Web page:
HQC welcomed it for the focus it gave them. "It gives the whole organization a way to prioritize the work it's doing," says Rosemary Gray, the consultant directing development of the online reporting tool for the surgical initiative. "It lets us streamline the projects and brings the organizations together around a common thread." (The next stage of her demanding job will be to take that common thread and work out how to build a web-based reporting system for it on which the same information will be adapted to different audiences, from the curious public to the intent planner who needs to analyze every number available for years back.)

The surgical initiative has five overall objectives: shorter waits for surgery, a better experience for patients and families, safe high-quality care, support for good health (which includes preventing falls and smoking) and stronger patient-centred focus among providers.

At this early stage, QIWG is depending on data that already exists for its reports. Much of the data are the kind of information that was so helpful in fixing Saskatoon's poor record on caring for heart failure – national data on patient care, organized into comparative charts. That's invaluable at one level, as we've seen, but it doesn't help with finding better ways to run the system, or planning services or improving overall patient health.

That means, Dr. Teare says, that the first report on the Surgical Initiative, due later this year, may not have data for even half the indicators they eventually hope to report on at regular intervals. And some of the information for the ones they will "cobble together" will not be as robust as they would like – for instance, they will gather a fair bit of information about people who are referred for surgery, but there is almost as much to be learned from people who see a surgeon but don't have an operation – should they not have been sent for a consultation at all? Should other treatments have been tried first? Did they not want to wait? There will be no way of knowing.

It also means the first report, perhaps the first few, will have a greater emphasis on what goes on in hospitals, but is likely to be much weaker on community care (a problem that should improve as greater attention is paid to systematic data collection in that sector and more doctors start using electronic medical records).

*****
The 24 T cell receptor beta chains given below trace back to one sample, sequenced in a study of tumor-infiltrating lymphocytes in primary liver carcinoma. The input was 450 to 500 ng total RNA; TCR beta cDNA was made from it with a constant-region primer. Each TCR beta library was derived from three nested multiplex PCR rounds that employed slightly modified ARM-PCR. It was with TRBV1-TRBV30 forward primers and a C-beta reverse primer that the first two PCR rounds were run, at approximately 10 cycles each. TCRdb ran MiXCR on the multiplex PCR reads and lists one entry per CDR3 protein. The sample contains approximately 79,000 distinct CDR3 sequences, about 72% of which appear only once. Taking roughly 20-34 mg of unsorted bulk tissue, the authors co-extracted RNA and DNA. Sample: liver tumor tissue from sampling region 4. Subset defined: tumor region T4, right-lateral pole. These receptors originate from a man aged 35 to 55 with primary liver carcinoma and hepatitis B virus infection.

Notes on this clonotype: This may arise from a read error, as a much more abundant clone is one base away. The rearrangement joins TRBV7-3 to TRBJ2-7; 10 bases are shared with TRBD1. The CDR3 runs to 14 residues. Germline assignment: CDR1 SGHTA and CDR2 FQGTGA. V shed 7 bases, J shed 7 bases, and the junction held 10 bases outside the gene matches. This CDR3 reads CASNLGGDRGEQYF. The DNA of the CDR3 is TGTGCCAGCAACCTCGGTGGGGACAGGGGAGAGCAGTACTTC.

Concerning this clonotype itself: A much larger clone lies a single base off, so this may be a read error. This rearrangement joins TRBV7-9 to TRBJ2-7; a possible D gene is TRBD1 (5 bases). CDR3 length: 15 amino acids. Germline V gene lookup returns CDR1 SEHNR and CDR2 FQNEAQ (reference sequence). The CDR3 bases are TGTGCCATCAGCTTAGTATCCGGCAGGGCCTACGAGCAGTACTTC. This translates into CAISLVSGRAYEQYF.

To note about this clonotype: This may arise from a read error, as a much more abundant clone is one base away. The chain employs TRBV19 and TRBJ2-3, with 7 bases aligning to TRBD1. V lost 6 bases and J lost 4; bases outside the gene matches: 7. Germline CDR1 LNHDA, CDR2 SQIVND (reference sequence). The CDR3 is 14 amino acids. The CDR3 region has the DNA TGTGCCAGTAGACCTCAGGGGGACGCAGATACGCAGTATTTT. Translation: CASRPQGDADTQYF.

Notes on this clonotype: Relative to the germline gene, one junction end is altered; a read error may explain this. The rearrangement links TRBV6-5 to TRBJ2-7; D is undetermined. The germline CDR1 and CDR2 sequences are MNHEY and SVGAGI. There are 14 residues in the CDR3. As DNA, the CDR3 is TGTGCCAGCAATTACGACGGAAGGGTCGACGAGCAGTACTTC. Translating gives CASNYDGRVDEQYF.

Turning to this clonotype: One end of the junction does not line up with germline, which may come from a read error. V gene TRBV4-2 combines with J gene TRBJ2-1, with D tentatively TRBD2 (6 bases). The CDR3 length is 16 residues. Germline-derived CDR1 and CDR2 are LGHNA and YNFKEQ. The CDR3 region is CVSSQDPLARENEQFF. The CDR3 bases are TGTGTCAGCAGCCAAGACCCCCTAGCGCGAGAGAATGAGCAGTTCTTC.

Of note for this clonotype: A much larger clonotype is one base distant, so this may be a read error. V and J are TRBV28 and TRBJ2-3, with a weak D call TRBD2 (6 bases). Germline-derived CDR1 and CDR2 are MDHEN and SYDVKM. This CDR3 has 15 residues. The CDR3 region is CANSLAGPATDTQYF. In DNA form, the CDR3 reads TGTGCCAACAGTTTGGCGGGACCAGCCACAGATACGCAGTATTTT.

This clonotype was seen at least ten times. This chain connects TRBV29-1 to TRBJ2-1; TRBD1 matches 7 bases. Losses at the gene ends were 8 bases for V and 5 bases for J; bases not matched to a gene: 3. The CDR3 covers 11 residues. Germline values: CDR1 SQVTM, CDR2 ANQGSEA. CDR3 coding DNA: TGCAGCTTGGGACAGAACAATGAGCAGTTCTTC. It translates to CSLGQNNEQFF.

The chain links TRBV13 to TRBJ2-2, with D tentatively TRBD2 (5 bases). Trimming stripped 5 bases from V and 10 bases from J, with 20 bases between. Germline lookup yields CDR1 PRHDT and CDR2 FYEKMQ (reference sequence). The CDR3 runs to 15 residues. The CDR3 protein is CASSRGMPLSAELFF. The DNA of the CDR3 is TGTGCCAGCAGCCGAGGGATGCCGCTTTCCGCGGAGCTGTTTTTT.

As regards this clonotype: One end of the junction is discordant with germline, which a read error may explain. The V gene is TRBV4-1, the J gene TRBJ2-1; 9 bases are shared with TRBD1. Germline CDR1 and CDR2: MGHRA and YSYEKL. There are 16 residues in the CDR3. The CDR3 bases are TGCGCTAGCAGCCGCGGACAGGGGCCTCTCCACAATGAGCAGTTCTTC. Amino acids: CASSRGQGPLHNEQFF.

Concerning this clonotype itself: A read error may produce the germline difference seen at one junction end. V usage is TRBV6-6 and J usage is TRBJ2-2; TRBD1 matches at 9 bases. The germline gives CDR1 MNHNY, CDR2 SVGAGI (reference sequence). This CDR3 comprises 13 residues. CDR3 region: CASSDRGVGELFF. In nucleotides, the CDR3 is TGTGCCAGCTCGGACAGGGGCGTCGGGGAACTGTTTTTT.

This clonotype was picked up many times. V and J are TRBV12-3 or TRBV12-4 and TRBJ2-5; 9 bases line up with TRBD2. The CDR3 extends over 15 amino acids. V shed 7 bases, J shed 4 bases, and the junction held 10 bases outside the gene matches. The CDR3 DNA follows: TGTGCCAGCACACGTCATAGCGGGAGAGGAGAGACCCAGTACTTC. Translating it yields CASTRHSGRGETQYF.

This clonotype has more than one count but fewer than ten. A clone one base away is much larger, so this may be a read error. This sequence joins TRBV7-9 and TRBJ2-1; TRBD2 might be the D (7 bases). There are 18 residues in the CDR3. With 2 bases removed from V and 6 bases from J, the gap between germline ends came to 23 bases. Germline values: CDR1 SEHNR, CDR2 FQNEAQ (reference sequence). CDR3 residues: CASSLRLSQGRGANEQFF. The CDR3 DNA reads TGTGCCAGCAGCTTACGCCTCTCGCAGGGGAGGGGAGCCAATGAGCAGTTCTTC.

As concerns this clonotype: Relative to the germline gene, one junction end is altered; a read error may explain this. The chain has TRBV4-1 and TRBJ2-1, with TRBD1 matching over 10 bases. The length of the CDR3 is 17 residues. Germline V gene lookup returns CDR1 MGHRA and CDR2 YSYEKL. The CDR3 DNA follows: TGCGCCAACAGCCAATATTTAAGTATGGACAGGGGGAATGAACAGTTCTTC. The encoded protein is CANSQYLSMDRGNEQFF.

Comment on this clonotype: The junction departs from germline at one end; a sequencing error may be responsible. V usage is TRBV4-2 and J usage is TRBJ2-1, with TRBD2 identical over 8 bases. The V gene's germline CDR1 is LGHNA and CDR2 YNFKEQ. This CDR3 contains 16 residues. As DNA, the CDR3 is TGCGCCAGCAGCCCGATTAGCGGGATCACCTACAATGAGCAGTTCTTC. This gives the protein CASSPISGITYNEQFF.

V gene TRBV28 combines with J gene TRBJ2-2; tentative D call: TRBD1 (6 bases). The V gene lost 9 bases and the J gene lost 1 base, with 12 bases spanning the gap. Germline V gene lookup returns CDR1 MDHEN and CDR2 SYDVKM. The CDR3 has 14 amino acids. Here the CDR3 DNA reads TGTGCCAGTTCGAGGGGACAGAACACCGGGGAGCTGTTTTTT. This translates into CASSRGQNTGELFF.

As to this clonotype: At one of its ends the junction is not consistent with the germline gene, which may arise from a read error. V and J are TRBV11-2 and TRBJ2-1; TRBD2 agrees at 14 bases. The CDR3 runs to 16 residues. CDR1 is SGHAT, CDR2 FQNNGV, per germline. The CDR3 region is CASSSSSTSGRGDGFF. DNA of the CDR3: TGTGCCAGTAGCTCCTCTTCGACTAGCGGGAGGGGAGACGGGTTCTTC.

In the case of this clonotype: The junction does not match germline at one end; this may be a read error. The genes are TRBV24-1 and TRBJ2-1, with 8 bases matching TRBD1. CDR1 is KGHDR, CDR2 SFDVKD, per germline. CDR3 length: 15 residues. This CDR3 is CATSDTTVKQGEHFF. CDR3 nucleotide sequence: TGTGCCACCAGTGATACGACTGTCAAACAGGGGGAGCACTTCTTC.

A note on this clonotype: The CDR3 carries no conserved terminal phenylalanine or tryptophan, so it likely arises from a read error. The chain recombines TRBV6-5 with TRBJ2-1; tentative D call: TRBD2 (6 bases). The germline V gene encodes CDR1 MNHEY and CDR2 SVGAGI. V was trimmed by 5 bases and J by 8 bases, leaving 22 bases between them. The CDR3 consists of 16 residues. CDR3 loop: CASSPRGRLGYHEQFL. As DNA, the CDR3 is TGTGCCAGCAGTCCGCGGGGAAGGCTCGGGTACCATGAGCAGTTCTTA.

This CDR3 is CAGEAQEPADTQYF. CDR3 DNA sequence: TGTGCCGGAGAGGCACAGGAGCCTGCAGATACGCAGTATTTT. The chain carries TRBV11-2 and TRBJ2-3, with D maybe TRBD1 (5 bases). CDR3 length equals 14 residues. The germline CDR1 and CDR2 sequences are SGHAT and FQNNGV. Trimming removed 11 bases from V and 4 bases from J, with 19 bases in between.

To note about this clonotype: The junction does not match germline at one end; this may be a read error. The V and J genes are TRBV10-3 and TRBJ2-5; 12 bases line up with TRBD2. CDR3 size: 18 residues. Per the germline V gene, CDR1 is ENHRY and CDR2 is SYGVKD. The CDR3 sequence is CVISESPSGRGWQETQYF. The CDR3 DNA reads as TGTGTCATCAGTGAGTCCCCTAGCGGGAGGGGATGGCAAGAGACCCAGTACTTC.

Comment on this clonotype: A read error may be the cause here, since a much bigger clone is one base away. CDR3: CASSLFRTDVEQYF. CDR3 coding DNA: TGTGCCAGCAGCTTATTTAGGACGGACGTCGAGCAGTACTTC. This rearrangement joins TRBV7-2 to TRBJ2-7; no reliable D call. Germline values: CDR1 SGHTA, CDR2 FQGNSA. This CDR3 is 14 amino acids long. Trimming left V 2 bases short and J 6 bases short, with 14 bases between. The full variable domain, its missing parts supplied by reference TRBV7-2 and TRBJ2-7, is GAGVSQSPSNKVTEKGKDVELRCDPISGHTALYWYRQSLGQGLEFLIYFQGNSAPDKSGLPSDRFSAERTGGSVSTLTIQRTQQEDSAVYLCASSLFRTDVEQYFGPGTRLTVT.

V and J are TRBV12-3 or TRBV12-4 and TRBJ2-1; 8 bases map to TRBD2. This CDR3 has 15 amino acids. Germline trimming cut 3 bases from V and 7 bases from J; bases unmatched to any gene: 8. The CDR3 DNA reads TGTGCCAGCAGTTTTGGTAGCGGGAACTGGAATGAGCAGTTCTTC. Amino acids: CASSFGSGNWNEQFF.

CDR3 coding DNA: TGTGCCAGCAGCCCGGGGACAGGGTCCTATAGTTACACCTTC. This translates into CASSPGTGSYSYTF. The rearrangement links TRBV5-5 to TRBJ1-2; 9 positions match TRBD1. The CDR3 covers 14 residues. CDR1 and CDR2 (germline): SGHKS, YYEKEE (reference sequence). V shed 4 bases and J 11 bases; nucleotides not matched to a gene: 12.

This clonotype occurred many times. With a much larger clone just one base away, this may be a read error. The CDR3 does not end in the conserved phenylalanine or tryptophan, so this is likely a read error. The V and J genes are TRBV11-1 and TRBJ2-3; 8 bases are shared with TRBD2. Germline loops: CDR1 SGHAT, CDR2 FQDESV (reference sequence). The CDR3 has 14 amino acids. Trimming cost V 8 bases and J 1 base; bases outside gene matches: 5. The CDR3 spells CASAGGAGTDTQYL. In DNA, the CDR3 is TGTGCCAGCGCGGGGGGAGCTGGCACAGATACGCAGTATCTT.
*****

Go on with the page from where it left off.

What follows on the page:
Ultimately, Dr. Teare hopes to have a set of indicators that will give everyone in Saskatchewan "a good line of sight from the work the providers are engaged with day to day and the goals the system is engaged with as a whole." Bonnie Brossart, chief executive officer of HQC, acknowledges that they are starting with a less-than-perfect information system: all the information they would like isn't available, and some data are old by the time they are collected and released; but even this modest start can make a contribution to improving healthcare, she says.

"It's still information; it can inspire a conversation, but in the absence of the data the conversation doesn't happen, or it's bullied into directions that maybe there are no grounds for, but no one has any evidence for dealing with that."

Even imperfect measurement, she says, can be useful, because if people say it's incorrect, they have to be prepared to show how, which may encourage them to collect data themselves, or at least define what they think is relevant and what would be useful for them, asserts Brossart.

"Don't let the perfect be the enemy of the good," she advises. "Yes, it's not timely, yes it's not perfect, but that's not entirely a bad thing because wherever it initiates a conversation with people who want to improve care, it's one more step in the right direction."

About the Author

Jane Coutts is a healthcare writer based in Ottawa, Ontario. This article was commissioned by HQC.